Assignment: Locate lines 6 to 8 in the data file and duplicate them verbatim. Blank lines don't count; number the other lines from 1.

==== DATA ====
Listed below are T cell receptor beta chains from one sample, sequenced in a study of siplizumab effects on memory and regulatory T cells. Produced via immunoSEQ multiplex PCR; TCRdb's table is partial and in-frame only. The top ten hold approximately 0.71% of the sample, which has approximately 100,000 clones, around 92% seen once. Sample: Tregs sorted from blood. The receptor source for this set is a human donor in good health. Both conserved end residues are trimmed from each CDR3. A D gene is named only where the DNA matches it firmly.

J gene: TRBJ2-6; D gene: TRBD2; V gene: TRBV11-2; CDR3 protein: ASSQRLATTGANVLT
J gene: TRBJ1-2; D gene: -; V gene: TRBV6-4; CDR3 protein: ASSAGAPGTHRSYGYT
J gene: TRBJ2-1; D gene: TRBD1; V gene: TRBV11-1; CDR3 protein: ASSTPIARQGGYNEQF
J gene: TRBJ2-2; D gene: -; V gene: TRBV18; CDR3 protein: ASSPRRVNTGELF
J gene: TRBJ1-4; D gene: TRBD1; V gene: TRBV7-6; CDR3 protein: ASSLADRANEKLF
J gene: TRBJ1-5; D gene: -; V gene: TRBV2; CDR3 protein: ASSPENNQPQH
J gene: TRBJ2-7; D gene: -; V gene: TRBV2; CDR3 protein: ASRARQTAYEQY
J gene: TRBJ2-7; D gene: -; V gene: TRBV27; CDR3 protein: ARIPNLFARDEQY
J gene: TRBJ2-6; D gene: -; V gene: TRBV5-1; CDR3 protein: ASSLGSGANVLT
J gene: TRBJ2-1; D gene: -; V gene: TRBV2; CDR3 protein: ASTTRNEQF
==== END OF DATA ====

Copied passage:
J gene: TRBJ1-4; D gene: TRBD1; V gene: TRBV7-6; CDR3 protein: ASSLADRANEKLF
J gene: TRBJ1-5; D gene: -; V gene: TRBV2; CDR3 protein: ASSPENNQPQH
J gene: TRBJ2-7; D gene: -; V gene: TRBV2; CDR3 protein: ASRARQTAYEQY